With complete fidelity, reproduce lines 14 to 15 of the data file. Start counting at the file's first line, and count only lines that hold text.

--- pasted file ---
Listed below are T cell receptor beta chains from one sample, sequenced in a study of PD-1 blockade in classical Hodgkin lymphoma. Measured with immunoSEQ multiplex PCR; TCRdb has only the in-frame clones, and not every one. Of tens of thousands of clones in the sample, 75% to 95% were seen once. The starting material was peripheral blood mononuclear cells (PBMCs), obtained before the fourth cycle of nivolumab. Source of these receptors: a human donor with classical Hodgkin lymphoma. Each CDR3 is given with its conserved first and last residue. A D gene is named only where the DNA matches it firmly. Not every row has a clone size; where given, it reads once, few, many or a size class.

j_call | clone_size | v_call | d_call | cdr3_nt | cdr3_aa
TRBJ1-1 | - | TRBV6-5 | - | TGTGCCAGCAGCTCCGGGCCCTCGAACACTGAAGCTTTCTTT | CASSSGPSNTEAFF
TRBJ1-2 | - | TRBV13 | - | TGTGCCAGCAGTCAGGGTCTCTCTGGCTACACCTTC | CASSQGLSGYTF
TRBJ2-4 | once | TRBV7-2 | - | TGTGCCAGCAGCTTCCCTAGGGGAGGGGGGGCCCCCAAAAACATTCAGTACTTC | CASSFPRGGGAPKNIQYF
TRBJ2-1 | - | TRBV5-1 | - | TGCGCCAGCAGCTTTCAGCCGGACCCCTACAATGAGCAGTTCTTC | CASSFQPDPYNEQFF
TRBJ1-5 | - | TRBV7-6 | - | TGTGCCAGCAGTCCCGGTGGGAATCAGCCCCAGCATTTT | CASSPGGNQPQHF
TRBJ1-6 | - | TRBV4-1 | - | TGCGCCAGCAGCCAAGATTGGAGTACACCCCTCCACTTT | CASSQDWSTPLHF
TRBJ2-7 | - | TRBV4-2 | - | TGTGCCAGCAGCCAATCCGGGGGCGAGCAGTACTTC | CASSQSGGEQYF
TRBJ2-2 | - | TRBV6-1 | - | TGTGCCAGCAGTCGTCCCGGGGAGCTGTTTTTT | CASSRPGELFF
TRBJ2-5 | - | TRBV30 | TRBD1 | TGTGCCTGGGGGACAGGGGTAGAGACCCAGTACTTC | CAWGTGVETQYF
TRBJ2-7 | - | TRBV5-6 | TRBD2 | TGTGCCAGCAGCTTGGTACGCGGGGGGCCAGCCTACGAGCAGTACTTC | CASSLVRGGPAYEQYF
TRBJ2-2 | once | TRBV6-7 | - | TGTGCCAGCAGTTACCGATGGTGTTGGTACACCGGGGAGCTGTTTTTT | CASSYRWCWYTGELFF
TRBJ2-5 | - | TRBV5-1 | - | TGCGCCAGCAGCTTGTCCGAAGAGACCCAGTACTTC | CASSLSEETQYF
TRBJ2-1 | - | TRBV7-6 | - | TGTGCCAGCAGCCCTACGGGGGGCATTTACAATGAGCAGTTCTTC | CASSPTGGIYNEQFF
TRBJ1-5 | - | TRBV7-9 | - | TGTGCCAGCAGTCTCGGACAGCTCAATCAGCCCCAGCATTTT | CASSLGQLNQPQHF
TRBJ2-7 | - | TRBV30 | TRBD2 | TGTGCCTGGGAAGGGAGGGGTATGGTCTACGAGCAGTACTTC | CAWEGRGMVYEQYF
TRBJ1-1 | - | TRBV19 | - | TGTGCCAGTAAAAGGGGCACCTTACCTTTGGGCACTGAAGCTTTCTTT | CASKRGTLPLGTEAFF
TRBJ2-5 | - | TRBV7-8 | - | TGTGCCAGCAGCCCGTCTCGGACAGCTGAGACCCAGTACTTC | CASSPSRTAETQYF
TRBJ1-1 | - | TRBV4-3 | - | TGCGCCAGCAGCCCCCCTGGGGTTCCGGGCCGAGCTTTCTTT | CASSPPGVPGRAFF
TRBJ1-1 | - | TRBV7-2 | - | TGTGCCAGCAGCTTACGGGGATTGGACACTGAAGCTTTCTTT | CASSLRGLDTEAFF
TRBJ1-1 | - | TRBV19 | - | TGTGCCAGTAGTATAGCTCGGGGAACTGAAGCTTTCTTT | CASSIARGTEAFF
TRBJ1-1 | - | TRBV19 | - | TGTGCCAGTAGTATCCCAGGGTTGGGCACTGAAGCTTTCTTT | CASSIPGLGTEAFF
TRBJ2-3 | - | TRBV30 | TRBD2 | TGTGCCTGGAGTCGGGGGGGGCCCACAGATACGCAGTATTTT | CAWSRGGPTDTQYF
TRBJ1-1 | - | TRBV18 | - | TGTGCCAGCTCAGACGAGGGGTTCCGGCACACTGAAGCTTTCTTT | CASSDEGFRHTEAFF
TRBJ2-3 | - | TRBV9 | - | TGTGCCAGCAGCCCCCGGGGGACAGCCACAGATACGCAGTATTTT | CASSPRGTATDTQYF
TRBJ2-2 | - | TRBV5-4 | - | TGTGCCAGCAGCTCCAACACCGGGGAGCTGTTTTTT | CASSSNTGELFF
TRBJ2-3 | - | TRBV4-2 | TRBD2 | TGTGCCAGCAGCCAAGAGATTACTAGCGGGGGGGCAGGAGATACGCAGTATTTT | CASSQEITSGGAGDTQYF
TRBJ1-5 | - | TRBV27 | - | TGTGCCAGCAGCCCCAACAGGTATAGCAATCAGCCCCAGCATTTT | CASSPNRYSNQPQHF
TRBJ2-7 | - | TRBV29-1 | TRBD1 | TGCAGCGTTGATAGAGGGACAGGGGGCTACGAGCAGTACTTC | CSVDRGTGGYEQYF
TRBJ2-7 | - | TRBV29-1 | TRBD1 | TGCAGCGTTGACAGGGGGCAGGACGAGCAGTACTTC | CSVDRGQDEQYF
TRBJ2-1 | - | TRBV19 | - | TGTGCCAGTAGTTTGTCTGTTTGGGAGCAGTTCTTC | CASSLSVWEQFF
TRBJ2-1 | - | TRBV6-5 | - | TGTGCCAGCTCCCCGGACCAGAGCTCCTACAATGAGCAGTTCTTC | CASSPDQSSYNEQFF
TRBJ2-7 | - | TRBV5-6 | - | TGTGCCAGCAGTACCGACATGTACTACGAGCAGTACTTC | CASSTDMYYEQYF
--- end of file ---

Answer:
TRBJ2-5 | - | TRBV5-1 | - | TGCGCCAGCAGCTTGTCCGAAGAGACCCAGTACTTC | CASSLSEETQYF
TRBJ2-1 | - | TRBV7-6 | - | TGTGCCAGCAGCCCTACGGGGGGCATTTACAATGAGCAGTTCTTC | CASSPTGGIYNEQFF